The Bush administration has a lot riding on the outcome of two deadlines that loom in the volatile Middle East: the historic withdrawal of Israeli troops and settlers from the occupied Gaza Strip (search) and the drafting of a constitution for an independent Iraq.

In both cases, the United States has invested time and a great deal of money to promote democracy and peace — often elusive commodities in the Middle East. In the case of Iraq, the United States has also spent blood. In both cases, success might mean a reduction in terrorist violence while failure could damage both Middle East stability and U.S. credibility.

For the Bush administration, each situation presents an opportunity to demonstrate to the Middle East that political participation can pay off, said retired Col. P.J. Crowley, a National Security Council staff member in the Clinton administration and now a foreign policy analyst at the liberal Center for American Progress.

"In the battle for hearts and minds, you've got to be able to point to something positive," Crowley said.

One imponderable is the effect, if any, of the changing power equation in Saudi Arabia, where King Fahd (search) died Monday after several years of illness. He was succeeded by his half-brother, Crown Prince Abdullah, who had been effectively in charge of the kingdom since 1995.

Separately, August could mark a new chapter in the longrunning political maneuverings over the nuclear ambitions of North Korea (search) and Iran.

North Korea returned to six-way international talks last week, after a year's absence, and the United States has set no deadline to complete the negotiations.

Iran is to resume discussions with European diplomats in August, after the installation of a new hardline president, over what it insists is a peaceful nuclear program. The United States contends that Iran is using a civilian nuclear power program as cover to develop weapons.

A draft Iraqi constitution is due Aug 15. The document, meant to represent the interests of all Iraq's squabbling factions, is the first step in a six-month political process that the United States sees as crucial to its own exit from the country after more than two years of war.

Framers of the constitution said Sunday, however, they needed more time to finish the document. That uncertainly could upset the political momentum on which Washington has staked its plan to reduce troop levels next year.

Israel plans to begin pulling out troops and relocating 8,000 Jewish settlers from Gaza on Aug. 17. The withdrawal will take about six weeks. It will leave Gaza, an impoverished patch of land on the Mediterranean, in Palestinian hands after 38 years of Israeli control.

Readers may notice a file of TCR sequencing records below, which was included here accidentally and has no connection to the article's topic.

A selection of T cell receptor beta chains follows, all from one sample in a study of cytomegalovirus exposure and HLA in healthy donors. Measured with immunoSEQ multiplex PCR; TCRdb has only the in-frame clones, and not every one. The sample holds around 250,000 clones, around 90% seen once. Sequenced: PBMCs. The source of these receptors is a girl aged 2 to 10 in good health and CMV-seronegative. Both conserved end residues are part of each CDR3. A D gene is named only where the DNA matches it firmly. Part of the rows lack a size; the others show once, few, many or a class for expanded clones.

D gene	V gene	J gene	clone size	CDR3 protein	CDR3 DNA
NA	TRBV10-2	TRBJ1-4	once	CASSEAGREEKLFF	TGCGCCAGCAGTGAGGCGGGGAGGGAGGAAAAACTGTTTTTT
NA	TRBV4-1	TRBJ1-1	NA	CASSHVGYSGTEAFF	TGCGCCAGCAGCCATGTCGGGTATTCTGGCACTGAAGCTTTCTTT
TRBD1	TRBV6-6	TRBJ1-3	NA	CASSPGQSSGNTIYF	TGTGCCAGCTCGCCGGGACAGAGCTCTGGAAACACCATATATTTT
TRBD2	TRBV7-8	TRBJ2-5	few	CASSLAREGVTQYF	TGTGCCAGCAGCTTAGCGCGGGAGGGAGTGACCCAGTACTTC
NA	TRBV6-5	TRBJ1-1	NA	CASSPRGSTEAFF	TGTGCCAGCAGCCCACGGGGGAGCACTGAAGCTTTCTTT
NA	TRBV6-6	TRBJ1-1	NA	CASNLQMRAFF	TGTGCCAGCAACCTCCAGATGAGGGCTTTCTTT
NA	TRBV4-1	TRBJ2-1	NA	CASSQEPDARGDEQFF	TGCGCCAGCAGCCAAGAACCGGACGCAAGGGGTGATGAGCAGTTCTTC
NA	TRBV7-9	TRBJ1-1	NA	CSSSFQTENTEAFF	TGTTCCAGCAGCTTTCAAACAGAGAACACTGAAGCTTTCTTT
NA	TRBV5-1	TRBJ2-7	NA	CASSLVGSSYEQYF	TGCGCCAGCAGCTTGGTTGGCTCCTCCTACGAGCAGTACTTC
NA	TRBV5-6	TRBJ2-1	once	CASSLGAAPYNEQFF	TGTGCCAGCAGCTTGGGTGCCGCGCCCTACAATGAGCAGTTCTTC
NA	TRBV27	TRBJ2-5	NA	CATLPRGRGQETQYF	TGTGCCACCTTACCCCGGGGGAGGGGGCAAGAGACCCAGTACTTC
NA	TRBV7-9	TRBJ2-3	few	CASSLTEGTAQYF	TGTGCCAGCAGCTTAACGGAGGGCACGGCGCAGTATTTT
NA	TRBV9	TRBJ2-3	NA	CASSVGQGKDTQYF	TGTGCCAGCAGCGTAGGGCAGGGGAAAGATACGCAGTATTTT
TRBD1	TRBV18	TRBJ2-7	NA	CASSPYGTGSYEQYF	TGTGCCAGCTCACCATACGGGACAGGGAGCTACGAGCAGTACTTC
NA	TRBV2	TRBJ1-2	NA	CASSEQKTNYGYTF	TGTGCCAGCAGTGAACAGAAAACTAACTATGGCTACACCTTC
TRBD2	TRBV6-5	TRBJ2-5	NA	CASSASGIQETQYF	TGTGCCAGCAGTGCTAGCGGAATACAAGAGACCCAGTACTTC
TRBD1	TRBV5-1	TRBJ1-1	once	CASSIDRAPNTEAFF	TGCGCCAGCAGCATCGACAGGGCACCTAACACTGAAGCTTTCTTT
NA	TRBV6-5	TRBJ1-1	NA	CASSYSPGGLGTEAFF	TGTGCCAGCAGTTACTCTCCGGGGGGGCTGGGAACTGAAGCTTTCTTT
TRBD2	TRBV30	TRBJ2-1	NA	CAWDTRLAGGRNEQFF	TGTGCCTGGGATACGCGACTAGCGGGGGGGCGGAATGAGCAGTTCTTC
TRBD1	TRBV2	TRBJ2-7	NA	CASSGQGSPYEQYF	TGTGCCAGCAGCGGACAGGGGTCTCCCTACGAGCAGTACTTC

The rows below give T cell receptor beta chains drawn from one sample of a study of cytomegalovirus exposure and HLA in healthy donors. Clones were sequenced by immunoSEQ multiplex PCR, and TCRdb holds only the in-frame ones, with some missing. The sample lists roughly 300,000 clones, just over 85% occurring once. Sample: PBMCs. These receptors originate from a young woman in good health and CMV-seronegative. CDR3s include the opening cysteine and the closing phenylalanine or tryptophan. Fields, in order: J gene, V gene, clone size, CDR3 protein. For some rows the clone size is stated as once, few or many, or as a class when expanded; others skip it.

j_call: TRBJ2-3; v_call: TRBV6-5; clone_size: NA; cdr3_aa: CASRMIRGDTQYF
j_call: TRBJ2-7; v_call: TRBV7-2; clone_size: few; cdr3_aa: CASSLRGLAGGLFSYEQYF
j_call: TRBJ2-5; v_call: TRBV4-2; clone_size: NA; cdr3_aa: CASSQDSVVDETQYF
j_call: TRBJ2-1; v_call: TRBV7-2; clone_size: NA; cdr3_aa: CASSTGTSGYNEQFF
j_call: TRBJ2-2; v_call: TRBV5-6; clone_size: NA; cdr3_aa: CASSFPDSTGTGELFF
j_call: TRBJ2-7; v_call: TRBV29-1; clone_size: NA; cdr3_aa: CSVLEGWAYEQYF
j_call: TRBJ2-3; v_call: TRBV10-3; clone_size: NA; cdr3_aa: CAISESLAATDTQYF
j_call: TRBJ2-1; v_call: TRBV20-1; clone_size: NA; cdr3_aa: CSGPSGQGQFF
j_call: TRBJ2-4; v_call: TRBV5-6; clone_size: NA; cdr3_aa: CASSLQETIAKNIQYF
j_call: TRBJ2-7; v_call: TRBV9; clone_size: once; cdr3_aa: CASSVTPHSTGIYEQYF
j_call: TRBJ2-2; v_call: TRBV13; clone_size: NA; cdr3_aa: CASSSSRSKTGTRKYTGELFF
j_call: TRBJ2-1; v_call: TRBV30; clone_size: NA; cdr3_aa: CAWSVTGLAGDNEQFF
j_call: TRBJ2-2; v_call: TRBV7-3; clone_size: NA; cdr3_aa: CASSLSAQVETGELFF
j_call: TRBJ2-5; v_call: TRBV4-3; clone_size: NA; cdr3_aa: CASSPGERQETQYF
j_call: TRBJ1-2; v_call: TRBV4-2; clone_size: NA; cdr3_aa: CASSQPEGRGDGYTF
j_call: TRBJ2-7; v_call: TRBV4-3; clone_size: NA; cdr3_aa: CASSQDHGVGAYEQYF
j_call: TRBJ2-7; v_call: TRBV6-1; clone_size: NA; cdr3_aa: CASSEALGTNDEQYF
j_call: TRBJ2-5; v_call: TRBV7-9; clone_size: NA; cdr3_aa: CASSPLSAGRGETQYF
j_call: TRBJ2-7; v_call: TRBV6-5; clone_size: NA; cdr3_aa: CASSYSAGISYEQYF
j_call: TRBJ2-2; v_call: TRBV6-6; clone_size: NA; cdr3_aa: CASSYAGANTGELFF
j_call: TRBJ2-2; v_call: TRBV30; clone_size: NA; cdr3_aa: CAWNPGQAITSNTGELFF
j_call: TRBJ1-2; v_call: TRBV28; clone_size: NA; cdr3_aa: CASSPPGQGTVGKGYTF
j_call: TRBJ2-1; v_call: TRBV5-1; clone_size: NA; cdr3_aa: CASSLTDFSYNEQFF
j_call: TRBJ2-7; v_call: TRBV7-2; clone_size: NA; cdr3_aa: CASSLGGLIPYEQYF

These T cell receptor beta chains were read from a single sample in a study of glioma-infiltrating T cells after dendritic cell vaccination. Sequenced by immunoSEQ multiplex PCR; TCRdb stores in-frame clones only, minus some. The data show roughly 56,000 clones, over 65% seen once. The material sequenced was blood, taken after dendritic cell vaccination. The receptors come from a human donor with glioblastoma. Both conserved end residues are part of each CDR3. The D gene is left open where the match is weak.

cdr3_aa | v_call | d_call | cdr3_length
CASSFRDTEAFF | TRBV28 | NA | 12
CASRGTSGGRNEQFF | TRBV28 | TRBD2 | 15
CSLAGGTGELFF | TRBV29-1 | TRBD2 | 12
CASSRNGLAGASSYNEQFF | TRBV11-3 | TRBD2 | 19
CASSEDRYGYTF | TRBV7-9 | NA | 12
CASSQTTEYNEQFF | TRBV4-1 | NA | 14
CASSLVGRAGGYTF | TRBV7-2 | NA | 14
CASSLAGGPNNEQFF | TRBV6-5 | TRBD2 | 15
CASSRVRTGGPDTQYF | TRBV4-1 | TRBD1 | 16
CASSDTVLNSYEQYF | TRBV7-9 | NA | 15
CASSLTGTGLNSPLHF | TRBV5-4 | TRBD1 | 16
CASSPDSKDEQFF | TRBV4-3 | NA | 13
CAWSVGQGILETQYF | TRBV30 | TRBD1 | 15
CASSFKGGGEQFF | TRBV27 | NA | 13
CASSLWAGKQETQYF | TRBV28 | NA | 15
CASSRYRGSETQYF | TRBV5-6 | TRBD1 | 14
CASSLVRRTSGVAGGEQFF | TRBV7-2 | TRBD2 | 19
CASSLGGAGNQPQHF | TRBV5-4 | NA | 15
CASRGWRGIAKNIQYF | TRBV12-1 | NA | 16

The United States has more short-term political capital invested in getting the constitution done on time than it does in seeing the Gaza pullout come off without delay or major bloodshed, analysts said.

Gaza, if all goes well, represents a building block toward an eventual Middle East peace deal that probably will not be realized while Bush is in office.

Secretary of State Condoleezza Rice has made three trips to Israel and the West Bank this year, and pushed harder each time for cooperation and security during the Gaza pullout.

The administration placed a security coordinator on the ground months ago, and Rice's deputy for the Middle East is shuttling among Washington, Jerusalem and the Palestinian territories.

U.S. officials are especially eager to maintain political momentum in Iraq, hoping that a broad-based government can lure Sunni Arabs guerrillas away from the insurgency.

On Wednesday, Defense Secretary Donald H. Rumsfeld visited Baghdad to urge the Iraqis to finish the draft charter on time. "People are simply going to have to recognize that (in) any constitutional drafting process, compromise is necessary. It's important. It's understandable. It's the way democratic systems work," he said.

Progress toward the constitution has come intermittently, but minority Sunni Arabs have not boycotted. On Friday, key members of the committee writing the charter said they had almost finished the draft and expected to submit it to parliament by Sunday.

But with no sign of compromise on outstanding issues, committee chairman Humam Hammoudi said before a meeting Sunday that he would recommend the group ask for a 30-day extension. After the meeting, one framer, Bahaa al-Araji, said the recommendation had been accepted.

Al-Araji said Kurdish delegates wanted a six-month delay — the maximum amount under the interim constitution — but that Shiites and Sunni Arabs would accept no more than 30 days.

As word of a possible extension spread, however, U.S. officials began pressuring the Iraqis to stand fast by the timetable, Iraqi officials said.

If parliament ratifies the charter, it will be submitted to a public referendum two months later.